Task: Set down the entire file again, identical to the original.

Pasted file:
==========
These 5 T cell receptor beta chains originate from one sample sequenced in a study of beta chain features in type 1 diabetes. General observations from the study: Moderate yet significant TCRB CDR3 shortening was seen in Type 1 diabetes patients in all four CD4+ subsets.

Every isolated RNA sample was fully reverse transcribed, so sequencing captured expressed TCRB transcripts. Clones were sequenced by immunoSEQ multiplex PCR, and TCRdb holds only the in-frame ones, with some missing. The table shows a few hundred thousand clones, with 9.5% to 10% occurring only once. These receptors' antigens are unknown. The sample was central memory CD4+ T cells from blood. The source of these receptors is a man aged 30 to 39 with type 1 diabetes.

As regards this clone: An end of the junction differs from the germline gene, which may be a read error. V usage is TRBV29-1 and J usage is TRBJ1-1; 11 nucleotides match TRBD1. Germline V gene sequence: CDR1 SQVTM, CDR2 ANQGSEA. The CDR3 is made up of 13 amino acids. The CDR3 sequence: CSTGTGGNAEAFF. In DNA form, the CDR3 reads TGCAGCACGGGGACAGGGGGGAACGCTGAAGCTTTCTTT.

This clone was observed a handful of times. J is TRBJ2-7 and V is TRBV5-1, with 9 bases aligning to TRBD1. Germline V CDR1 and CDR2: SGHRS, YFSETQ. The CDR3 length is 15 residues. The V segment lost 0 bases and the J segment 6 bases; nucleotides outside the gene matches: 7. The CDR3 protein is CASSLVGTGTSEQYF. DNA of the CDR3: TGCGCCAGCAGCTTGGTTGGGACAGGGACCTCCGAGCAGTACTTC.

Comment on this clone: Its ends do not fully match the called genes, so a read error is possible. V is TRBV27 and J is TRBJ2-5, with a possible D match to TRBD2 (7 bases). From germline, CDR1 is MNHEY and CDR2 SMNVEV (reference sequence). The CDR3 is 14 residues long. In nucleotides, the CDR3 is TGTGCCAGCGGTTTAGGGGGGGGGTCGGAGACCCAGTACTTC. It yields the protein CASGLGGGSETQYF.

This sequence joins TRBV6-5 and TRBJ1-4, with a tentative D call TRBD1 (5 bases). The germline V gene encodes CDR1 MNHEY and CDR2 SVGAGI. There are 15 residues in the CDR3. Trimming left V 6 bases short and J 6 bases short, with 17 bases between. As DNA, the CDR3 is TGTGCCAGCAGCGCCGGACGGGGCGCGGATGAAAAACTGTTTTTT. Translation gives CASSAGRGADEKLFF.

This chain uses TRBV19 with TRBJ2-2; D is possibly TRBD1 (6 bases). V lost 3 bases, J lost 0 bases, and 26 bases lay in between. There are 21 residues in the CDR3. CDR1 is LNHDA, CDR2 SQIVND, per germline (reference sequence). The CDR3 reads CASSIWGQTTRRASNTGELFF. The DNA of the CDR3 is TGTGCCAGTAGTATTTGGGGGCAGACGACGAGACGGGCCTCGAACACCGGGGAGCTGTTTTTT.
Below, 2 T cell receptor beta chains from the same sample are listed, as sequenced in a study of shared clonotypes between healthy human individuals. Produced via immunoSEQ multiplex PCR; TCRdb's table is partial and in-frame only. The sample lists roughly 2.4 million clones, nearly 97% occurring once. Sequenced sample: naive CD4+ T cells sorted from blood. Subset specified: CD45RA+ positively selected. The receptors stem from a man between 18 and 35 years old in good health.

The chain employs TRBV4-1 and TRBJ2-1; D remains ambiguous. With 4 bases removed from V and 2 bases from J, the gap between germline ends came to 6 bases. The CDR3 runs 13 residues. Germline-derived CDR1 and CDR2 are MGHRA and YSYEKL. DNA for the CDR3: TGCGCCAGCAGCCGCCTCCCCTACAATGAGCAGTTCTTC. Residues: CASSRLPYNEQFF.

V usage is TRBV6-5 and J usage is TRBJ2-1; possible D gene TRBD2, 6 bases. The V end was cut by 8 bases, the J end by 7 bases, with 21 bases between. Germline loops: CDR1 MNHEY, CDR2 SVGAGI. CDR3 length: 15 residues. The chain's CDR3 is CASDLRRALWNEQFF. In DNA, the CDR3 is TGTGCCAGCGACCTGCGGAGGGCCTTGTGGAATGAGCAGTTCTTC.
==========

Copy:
These 5 T cell receptor beta chains originate from one sample sequenced in a study of beta chain features in type 1 diabetes. General observations from the study: Moderate yet significant TCRB CDR3 shortening was seen in Type 1 diabetes patients in all four CD4+ subsets.

Every isolated RNA sample was fully reverse transcribed, so sequencing captured expressed TCRB transcripts. Clones were sequenced by immunoSEQ multiplex PCR, and TCRdb holds only the in-frame ones, with some missing. The table shows a few hundred thousand clones, with 9.5% to 10% occurring only once. These receptors' antigens are unknown. The sample was central memory CD4+ T cells from blood. The source of these receptors is a man aged 30 to 39 with type 1 diabetes.

As regards this clone: An end of the junction differs from the germline gene, which may be a read error. V usage is TRBV29-1 and J usage is TRBJ1-1; 11 nucleotides match TRBD1. Germline V gene sequence: CDR1 SQVTM, CDR2 ANQGSEA. The CDR3 is made up of 13 amino acids. The CDR3 sequence: CSTGTGGNAEAFF. In DNA form, the CDR3 reads TGCAGCACGGGGACAGGGGGGAACGCTGAAGCTTTCTTT.

This clone was observed a handful of times. J is TRBJ2-7 and V is TRBV5-1, with 9 bases aligning to TRBD1. Germline V CDR1 and CDR2: SGHRS, YFSETQ. The CDR3 length is 15 residues. The V segment lost 0 bases and the J segment 6 bases; nucleotides outside the gene matches: 7. The CDR3 protein is CASSLVGTGTSEQYF. DNA of the CDR3: TGCGCCAGCAGCTTGGTTGGGACAGGGACCTCCGAGCAGTACTTC.

Comment on this clone: Its ends do not fully match the called genes, so a read error is possible. V is TRBV27 and J is TRBJ2-5, with a possible D match to TRBD2 (7 bases). From germline, CDR1 is MNHEY and CDR2 SMNVEV (reference sequence). The CDR3 is 14 residues long. In nucleotides, the CDR3 is TGTGCCAGCGGTTTAGGGGGGGGGTCGGAGACCCAGTACTTC. It yields the protein CASGLGGGSETQYF.

This sequence joins TRBV6-5 and TRBJ1-4, with a tentative D call TRBD1 (5 bases). The germline V gene encodes CDR1 MNHEY and CDR2 SVGAGI. There are 15 residues in the CDR3. Trimming left V 6 bases short and J 6 bases short, with 17 bases between. As DNA, the CDR3 is TGTGCCAGCAGCGCCGGACGGGGCGCGGATGAAAAACTGTTTTTT. Translation gives CASSAGRGADEKLFF.

This chain uses TRBV19 with TRBJ2-2; D is possibly TRBD1 (6 bases). V lost 3 bases, J lost 0 bases, and 26 bases lay in between. There are 21 residues in the CDR3. CDR1 is LNHDA, CDR2 SQIVND, per germline (reference sequence). The CDR3 reads CASSIWGQTTRRASNTGELFF. The DNA of the CDR3 is TGTGCCAGTAGTATTTGGGGGCAGACGACGAGACGGGCCTCGAACACCGGGGAGCTGTTTTTT.
Below, 2 T cell receptor beta chains from the same sample are listed, as sequenced in a study of shared clonotypes between healthy human individuals. Produced via immunoSEQ multiplex PCR; TCRdb's table is partial and in-frame only. The sample lists roughly 2.4 million clones, nearly 97% occurring once. Sequenced sample: naive CD4+ T cells sorted from blood. Subset specified: CD45RA+ positively selected. The receptors stem from a man between 18 and 35 years old in good health.

The chain employs TRBV4-1 and TRBJ2-1; D remains ambiguous. With 4 bases removed from V and 2 bases from J, the gap between germline ends came to 6 bases. The CDR3 runs 13 residues. Germline-derived CDR1 and CDR2 are MGHRA and YSYEKL. DNA for the CDR3: TGCGCCAGCAGCCGCCTCCCCTACAATGAGCAGTTCTTC. Residues: CASSRLPYNEQFF.

V usage is TRBV6-5 and J usage is TRBJ2-1; possible D gene TRBD2, 6 bases. The V end was cut by 8 bases, the J end by 7 bases, with 21 bases between. Germline loops: CDR1 MNHEY, CDR2 SVGAGI. CDR3 length: 15 residues. The chain's CDR3 is CASDLRRALWNEQFF. In DNA, the CDR3 is TGTGCCAGCGACCTGCGGAGGGCCTTGTGGAATGAGCAGTTCTTC.